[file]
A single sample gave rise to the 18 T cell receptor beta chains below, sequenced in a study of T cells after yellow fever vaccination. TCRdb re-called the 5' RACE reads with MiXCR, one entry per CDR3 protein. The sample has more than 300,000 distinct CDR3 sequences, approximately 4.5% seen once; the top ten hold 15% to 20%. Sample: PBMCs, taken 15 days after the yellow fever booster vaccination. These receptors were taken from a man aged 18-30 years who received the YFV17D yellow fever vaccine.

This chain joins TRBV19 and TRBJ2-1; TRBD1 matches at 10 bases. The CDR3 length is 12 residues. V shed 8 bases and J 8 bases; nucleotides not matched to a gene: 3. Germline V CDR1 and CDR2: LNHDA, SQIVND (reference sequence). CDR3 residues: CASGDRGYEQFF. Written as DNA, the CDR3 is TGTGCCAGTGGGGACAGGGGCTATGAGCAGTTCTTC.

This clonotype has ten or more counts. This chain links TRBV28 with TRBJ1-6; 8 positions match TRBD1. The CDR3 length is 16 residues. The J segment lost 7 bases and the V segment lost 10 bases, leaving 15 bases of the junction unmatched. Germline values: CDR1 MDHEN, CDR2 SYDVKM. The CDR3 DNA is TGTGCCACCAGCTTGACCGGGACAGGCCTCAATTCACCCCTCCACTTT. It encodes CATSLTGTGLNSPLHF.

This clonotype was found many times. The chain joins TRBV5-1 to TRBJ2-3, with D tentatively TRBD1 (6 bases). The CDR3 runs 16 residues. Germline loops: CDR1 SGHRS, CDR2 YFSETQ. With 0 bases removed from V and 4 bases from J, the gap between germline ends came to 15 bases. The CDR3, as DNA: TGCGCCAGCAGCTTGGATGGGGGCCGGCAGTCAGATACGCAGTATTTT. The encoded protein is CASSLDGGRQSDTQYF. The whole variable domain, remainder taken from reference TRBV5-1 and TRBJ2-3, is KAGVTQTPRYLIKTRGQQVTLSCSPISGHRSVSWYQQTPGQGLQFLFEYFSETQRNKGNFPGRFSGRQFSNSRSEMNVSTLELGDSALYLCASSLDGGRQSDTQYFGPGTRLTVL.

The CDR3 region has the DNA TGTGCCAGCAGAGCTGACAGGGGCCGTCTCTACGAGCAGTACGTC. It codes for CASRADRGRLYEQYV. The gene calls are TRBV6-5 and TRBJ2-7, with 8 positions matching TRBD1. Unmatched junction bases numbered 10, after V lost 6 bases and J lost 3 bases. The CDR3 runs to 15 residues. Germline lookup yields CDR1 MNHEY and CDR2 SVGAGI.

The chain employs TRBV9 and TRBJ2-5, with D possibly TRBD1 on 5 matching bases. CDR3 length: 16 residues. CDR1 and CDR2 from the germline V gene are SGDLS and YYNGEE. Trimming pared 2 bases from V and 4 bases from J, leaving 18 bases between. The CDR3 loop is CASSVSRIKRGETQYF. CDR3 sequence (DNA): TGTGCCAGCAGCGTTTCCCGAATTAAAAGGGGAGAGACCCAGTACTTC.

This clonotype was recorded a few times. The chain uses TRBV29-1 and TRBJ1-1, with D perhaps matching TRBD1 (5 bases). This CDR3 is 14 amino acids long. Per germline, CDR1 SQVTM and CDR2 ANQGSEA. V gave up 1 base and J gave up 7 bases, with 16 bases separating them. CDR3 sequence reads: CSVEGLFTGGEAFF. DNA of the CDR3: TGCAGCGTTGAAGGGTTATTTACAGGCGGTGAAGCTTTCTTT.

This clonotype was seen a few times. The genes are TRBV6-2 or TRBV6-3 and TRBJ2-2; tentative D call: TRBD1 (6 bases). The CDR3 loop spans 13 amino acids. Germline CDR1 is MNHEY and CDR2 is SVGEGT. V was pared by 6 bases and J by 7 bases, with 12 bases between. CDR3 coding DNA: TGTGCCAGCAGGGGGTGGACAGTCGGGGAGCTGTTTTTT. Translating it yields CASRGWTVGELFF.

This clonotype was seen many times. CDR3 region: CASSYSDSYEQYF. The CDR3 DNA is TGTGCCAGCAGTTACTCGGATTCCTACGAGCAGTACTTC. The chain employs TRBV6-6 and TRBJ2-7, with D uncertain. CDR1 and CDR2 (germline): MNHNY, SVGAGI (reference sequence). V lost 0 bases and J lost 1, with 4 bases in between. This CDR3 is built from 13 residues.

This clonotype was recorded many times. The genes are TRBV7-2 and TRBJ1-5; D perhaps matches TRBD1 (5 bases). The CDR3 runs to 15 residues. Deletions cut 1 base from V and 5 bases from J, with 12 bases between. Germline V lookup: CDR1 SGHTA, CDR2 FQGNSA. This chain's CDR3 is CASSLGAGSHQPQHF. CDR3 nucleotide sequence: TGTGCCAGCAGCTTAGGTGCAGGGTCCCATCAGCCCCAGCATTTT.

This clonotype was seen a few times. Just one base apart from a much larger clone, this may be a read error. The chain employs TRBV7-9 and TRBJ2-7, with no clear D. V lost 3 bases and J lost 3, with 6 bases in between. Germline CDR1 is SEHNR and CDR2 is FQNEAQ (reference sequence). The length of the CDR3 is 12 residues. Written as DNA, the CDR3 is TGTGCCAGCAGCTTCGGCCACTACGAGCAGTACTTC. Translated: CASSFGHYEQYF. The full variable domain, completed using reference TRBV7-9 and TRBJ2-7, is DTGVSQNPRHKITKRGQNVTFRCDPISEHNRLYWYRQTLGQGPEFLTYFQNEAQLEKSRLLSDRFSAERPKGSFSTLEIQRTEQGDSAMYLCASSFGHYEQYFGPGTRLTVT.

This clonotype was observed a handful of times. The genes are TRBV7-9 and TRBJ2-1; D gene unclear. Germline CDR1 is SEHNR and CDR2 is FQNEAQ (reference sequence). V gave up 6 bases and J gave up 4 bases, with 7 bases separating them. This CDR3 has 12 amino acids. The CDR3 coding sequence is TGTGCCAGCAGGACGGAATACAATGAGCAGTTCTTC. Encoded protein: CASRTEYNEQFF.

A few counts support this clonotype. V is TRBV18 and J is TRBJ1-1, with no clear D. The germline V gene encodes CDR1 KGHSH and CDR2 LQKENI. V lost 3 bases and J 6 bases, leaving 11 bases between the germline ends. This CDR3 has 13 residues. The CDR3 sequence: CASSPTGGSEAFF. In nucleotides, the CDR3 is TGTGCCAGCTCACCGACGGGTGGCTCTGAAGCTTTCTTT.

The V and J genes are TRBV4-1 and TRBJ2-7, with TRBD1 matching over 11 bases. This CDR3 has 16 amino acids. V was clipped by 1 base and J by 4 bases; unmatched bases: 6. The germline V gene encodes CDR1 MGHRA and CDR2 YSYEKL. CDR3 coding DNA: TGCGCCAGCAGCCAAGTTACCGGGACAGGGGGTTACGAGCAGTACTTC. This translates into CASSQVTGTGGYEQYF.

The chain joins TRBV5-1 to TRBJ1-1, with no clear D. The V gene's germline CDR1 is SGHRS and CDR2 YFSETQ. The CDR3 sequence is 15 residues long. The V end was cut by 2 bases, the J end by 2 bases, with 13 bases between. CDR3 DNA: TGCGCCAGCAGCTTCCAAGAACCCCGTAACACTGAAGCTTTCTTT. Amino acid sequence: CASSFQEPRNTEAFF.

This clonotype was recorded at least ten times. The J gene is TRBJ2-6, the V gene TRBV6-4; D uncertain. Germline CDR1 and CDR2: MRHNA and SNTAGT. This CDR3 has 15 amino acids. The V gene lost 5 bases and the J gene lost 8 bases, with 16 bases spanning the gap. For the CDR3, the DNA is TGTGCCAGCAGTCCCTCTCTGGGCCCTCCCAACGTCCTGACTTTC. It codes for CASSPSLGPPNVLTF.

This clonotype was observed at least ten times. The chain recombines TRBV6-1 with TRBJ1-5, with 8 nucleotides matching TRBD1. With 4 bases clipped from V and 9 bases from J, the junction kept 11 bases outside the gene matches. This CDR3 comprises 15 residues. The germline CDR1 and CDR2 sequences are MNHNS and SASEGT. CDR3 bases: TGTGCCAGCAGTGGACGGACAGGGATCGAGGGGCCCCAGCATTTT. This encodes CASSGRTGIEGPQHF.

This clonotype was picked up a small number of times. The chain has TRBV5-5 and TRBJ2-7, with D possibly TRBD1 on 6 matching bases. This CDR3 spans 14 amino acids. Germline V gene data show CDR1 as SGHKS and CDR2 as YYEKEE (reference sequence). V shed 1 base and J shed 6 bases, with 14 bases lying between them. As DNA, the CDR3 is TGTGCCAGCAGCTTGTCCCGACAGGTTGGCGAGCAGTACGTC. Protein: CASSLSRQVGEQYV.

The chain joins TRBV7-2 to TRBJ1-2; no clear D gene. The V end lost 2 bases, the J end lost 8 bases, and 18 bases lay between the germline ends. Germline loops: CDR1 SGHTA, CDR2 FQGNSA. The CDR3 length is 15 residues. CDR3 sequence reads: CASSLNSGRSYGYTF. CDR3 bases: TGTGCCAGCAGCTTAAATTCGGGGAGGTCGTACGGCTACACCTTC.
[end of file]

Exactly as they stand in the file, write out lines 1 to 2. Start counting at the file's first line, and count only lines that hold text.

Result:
A single sample gave rise to the 18 T cell receptor beta chains below, sequenced in a study of T cells after yellow fever vaccination. TCRdb re-called the 5' RACE reads with MiXCR, one entry per CDR3 protein. The sample has more than 300,000 distinct CDR3 sequences, approximately 4.5% seen once; the top ten hold 15% to 20%. Sample: PBMCs, taken 15 days after the yellow fever booster vaccination. These receptors were taken from a man aged 18-30 years who received the YFV17D yellow fever vaccine.

This chain joins TRBV19 and TRBJ2-1; TRBD1 matches at 10 bases. The CDR3 length is 12 residues. V shed 8 bases and J 8 bases; nucleotides not matched to a gene: 3. Germline V CDR1 and CDR2: LNHDA, SQIVND (reference sequence). CDR3 residues: CASGDRGYEQFF. Written as DNA, the CDR3 is TGTGCCAGTGGGGACAGGGGCTATGAGCAGTTCTTC.